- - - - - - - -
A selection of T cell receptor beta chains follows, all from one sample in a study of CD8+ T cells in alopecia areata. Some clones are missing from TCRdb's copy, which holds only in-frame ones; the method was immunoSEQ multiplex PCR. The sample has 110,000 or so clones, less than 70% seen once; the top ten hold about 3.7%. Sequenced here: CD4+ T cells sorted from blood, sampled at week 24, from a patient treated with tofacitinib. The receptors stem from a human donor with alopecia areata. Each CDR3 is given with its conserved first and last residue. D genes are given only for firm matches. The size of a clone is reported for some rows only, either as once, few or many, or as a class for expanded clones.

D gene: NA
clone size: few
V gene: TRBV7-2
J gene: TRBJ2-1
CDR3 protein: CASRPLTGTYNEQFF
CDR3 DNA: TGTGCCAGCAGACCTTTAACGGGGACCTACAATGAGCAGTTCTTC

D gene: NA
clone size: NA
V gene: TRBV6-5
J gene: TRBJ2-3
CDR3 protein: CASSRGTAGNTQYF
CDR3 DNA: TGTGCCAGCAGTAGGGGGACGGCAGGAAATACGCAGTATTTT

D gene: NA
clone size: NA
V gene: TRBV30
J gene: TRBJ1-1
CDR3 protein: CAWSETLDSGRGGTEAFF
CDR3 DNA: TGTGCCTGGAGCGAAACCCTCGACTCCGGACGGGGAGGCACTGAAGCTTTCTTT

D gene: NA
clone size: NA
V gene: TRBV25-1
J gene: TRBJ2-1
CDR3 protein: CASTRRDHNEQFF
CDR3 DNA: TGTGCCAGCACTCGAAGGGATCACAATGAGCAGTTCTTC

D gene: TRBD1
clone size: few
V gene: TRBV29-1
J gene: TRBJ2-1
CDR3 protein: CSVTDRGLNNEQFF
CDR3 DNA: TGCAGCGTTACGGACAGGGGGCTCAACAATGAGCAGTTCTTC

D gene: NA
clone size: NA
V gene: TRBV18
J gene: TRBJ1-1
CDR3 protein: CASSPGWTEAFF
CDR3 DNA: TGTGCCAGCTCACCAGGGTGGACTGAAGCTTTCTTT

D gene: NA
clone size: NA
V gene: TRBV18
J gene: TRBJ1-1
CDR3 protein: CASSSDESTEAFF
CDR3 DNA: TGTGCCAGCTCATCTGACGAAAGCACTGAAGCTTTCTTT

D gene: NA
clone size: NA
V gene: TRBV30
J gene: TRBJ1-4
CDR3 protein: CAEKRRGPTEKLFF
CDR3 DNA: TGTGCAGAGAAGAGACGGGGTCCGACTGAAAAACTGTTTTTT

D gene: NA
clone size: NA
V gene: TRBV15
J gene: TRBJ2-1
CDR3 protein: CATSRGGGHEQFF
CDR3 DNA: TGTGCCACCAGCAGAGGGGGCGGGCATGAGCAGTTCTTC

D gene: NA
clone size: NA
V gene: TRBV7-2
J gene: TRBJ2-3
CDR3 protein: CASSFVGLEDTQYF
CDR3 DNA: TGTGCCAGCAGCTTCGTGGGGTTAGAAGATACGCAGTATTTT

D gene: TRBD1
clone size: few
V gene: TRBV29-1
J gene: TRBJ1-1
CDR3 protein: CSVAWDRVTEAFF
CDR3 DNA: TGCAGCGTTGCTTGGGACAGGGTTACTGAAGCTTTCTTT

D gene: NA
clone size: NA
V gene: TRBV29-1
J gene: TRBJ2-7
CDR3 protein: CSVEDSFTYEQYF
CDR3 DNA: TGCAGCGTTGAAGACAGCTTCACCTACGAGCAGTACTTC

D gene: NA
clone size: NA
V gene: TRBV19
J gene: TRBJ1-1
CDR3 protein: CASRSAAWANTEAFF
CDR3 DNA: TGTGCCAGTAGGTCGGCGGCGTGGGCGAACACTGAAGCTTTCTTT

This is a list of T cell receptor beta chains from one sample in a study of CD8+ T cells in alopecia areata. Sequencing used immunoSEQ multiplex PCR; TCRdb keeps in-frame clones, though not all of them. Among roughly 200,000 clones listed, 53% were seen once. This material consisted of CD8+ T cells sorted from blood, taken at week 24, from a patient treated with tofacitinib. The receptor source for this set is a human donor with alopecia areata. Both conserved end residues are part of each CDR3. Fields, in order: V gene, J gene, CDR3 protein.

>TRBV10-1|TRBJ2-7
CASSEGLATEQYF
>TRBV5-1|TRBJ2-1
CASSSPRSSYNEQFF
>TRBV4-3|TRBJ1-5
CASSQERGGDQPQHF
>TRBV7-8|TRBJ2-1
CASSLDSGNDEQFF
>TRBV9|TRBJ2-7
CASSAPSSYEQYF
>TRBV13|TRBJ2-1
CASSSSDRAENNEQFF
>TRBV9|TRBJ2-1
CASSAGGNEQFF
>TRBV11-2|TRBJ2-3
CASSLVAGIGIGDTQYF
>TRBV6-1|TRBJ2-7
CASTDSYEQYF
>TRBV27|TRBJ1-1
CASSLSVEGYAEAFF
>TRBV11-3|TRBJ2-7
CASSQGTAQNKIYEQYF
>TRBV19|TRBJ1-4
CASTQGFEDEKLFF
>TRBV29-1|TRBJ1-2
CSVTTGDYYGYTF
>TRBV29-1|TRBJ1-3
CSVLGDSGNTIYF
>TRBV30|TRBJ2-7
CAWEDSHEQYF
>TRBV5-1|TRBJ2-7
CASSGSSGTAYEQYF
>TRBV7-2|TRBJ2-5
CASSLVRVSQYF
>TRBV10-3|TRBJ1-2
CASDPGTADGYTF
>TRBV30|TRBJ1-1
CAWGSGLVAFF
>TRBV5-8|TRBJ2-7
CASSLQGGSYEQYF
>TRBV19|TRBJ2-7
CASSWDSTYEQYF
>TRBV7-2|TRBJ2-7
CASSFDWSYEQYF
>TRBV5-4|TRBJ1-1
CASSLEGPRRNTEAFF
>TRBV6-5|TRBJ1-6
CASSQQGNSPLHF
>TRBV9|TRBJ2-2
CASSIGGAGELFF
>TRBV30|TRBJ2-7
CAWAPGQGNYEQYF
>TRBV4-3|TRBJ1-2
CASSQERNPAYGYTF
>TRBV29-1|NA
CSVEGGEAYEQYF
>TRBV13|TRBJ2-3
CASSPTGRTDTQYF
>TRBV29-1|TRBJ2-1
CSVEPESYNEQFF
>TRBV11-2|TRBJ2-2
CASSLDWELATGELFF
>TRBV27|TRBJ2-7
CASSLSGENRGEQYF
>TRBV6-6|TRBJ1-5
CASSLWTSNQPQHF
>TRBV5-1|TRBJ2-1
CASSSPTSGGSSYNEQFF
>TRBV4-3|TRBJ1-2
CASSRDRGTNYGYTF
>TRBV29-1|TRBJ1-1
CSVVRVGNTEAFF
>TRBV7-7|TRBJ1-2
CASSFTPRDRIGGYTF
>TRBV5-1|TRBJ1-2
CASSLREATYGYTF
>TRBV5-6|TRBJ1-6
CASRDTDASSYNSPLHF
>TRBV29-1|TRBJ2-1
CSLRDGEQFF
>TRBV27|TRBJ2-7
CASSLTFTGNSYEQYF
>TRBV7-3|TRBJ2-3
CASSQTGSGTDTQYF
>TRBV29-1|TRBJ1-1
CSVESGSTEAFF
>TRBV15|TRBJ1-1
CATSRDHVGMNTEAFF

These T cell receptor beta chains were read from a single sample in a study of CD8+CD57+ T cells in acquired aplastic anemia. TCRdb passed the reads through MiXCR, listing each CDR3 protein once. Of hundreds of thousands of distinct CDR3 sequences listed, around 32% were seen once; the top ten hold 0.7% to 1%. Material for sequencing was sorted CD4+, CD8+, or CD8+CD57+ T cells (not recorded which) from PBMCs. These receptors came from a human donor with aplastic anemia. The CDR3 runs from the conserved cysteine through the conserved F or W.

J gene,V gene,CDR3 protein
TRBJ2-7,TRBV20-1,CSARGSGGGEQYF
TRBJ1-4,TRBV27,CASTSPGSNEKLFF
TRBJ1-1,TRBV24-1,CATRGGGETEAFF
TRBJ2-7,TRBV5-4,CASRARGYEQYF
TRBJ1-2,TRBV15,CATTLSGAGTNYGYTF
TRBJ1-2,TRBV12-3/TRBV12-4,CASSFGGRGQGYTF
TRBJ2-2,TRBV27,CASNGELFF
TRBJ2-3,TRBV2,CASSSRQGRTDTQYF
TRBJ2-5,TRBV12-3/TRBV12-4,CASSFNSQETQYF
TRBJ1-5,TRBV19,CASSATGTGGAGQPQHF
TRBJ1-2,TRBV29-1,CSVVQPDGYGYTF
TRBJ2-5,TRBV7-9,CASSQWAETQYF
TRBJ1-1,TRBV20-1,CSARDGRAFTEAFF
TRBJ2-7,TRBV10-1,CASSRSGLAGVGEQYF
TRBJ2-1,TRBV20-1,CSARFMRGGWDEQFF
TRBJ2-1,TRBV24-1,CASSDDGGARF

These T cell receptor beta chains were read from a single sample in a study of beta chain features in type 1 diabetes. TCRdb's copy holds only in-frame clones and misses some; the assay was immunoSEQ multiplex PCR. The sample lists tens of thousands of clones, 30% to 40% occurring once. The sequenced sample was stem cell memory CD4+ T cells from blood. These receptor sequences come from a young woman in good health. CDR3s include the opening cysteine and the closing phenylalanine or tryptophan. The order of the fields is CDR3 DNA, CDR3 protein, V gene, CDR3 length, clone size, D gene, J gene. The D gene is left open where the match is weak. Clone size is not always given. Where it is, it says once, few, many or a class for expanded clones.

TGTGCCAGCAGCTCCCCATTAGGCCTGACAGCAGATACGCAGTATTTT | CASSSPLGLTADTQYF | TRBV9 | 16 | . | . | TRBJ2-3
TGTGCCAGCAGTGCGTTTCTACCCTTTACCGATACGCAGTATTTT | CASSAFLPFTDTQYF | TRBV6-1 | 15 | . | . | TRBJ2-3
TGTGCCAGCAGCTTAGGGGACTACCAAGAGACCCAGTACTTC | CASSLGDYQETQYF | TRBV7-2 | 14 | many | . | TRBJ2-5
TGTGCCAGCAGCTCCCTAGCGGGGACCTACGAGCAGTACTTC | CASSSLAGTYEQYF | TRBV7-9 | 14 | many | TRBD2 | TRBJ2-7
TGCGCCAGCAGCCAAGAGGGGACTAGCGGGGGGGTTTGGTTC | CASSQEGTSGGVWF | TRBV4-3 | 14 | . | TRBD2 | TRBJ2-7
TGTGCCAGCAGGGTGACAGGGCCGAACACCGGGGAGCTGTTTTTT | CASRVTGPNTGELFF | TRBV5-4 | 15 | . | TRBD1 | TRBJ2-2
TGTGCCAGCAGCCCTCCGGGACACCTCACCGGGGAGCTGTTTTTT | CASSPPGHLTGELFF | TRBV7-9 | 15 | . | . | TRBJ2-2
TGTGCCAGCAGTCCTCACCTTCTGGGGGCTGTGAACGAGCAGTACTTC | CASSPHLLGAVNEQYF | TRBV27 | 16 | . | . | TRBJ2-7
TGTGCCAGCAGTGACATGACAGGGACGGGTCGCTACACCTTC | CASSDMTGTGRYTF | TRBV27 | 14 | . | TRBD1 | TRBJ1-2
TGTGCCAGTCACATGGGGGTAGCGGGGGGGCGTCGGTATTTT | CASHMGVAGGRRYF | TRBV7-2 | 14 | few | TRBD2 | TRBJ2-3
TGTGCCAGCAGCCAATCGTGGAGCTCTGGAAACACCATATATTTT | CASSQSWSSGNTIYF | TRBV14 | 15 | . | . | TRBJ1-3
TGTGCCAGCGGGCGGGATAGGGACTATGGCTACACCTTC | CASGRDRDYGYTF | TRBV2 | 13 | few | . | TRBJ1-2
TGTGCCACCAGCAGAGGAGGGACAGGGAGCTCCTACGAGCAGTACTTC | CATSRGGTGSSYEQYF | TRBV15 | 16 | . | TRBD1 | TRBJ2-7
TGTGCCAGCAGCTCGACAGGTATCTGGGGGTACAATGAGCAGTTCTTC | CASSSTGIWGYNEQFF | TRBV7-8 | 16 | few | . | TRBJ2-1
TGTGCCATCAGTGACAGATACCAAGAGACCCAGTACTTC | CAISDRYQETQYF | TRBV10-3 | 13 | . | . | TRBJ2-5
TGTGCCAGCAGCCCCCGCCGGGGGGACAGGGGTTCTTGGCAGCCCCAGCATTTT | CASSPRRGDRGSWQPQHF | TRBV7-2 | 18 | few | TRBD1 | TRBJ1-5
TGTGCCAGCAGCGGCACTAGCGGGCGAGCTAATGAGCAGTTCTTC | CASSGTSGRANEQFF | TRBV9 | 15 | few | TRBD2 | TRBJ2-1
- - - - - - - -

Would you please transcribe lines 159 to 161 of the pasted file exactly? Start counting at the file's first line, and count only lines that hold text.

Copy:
>TRBV29-1|TRBJ2-1
CSLRDGEQFF
>TRBV27|TRBJ2-7